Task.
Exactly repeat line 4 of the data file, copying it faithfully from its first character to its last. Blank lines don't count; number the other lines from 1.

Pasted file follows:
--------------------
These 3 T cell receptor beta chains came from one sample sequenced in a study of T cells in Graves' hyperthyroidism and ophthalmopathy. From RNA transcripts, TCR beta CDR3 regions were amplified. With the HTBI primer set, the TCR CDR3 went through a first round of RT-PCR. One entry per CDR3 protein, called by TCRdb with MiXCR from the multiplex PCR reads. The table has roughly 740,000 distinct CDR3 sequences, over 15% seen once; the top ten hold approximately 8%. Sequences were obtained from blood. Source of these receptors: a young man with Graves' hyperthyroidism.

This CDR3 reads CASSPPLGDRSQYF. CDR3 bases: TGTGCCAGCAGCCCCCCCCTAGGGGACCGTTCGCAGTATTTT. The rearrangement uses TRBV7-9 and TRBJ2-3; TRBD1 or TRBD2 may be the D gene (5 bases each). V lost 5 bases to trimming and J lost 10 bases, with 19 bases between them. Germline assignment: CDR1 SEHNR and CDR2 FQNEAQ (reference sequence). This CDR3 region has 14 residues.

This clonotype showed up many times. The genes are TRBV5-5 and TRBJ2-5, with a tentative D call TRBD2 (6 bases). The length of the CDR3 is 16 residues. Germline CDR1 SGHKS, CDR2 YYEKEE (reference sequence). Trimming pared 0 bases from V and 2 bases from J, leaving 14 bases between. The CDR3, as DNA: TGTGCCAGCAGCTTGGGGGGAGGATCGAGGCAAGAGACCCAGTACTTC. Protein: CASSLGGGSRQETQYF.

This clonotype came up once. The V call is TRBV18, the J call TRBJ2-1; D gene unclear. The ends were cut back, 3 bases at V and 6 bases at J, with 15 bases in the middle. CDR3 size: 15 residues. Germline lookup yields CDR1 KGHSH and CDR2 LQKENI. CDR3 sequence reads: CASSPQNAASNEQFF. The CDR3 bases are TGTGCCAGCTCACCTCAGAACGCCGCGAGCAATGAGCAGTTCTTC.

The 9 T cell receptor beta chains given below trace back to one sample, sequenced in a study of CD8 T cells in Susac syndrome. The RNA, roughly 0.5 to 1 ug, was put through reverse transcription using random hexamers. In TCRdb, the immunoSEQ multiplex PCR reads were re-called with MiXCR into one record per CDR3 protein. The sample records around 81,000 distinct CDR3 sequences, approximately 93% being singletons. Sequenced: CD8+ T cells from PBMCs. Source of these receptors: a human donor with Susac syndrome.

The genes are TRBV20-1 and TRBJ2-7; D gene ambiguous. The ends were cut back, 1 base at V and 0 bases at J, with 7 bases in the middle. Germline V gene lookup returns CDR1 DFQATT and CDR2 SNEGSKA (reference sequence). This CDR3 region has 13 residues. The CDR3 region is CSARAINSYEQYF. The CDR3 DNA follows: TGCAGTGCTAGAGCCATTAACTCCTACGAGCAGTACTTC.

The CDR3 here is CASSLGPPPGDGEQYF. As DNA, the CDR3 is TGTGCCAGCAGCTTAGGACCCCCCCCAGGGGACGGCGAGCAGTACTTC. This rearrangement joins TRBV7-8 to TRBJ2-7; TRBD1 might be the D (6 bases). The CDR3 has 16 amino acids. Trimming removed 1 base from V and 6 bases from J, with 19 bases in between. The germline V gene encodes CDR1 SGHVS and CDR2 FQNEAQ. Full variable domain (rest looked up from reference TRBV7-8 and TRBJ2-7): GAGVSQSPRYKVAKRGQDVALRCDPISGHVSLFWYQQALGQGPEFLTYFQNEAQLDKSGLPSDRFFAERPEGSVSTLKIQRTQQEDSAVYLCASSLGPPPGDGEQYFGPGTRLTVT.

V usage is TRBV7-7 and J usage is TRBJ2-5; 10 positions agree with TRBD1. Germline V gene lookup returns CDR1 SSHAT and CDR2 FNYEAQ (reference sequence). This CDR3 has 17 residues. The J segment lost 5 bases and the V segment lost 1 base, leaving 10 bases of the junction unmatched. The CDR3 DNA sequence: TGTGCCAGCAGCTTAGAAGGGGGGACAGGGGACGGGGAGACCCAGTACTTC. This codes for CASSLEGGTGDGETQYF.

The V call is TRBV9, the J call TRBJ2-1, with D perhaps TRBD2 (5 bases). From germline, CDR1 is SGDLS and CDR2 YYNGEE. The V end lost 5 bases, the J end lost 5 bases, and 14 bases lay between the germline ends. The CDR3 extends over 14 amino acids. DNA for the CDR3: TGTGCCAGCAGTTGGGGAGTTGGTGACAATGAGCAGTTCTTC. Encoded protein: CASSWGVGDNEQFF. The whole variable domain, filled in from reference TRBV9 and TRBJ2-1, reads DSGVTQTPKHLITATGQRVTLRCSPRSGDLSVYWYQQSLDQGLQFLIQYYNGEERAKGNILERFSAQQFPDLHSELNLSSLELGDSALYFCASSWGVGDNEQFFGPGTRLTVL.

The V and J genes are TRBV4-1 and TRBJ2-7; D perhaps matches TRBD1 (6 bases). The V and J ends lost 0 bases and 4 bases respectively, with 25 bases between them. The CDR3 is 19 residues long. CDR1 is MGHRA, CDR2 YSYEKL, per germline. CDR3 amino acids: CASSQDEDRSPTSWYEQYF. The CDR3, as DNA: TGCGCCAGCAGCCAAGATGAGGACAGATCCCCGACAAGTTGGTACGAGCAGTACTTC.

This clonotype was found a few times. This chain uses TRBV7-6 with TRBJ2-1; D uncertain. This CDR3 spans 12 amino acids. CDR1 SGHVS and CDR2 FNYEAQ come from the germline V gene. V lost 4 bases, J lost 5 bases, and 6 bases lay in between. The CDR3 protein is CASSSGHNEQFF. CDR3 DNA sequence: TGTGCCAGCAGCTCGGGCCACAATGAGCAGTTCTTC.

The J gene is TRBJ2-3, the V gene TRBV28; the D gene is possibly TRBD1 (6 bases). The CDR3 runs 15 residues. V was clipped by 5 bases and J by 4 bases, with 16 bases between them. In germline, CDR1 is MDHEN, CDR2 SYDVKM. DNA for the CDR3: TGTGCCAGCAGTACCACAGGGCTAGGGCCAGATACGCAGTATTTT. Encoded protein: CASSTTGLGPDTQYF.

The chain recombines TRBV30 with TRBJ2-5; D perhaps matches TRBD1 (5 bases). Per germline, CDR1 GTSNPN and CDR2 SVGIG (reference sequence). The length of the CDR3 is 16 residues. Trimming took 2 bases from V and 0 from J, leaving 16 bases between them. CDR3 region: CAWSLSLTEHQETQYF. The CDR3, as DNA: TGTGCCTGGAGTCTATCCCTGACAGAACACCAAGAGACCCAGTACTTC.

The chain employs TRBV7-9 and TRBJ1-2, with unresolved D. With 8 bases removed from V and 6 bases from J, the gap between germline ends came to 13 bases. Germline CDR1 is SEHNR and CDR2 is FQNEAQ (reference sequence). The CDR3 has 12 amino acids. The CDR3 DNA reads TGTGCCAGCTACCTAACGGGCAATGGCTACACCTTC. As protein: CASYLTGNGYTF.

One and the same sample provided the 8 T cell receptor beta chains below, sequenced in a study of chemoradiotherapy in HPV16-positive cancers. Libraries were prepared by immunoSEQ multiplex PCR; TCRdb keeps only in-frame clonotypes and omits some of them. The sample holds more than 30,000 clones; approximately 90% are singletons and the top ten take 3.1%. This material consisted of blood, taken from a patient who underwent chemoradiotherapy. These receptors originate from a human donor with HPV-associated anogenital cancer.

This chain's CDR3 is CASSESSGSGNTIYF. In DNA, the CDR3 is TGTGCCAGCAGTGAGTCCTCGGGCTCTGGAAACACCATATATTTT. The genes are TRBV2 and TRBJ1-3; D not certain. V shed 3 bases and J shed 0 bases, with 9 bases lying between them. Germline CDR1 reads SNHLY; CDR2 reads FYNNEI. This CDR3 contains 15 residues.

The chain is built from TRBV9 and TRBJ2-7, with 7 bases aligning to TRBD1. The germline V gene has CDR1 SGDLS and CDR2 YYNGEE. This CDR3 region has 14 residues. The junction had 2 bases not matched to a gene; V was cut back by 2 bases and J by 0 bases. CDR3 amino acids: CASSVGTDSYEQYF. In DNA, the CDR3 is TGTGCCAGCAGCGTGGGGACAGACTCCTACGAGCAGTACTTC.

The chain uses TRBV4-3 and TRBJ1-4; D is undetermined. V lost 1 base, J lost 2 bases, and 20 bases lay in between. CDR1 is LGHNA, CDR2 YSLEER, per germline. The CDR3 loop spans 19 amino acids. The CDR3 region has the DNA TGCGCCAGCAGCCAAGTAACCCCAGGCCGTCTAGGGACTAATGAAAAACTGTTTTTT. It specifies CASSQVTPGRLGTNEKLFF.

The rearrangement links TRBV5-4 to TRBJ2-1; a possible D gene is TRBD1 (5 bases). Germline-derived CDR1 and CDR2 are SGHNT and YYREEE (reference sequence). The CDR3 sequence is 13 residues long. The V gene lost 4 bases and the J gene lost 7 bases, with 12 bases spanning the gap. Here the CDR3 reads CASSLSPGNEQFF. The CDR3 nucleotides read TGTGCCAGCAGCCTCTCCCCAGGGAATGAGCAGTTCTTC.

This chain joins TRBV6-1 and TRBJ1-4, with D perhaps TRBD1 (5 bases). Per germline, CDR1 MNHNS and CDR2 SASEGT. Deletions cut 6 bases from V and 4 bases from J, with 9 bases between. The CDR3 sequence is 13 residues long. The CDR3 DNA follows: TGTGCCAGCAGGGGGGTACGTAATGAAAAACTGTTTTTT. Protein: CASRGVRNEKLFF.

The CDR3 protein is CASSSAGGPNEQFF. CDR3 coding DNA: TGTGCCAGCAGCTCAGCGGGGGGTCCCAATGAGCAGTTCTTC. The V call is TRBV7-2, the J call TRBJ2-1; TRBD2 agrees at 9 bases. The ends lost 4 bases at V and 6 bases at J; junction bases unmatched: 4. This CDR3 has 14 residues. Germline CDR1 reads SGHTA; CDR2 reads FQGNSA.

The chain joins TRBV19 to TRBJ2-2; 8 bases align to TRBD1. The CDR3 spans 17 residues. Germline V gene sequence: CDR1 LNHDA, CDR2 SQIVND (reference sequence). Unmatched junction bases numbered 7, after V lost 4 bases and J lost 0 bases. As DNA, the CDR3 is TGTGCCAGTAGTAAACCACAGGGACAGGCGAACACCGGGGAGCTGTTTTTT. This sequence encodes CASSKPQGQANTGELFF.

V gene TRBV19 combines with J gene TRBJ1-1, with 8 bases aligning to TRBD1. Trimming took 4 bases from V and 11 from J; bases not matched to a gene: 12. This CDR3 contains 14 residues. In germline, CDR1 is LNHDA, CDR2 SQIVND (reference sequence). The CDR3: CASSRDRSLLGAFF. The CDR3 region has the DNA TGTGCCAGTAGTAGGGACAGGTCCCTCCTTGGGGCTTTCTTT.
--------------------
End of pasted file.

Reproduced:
This clonotype came up once. The V call is TRBV18, the J call TRBJ2-1; D gene unclear. The ends were cut back, 3 bases at V and 6 bases at J, with 15 bases in the middle. CDR3 size: 15 residues. Germline lookup yields CDR1 KGHSH and CDR2 LQKENI. CDR3 sequence reads: CASSPQNAASNEQFF. The CDR3 bases are TGTGCCAGCTCACCTCAGAACGCCGCGAGCAATGAGCAGTTCTTC.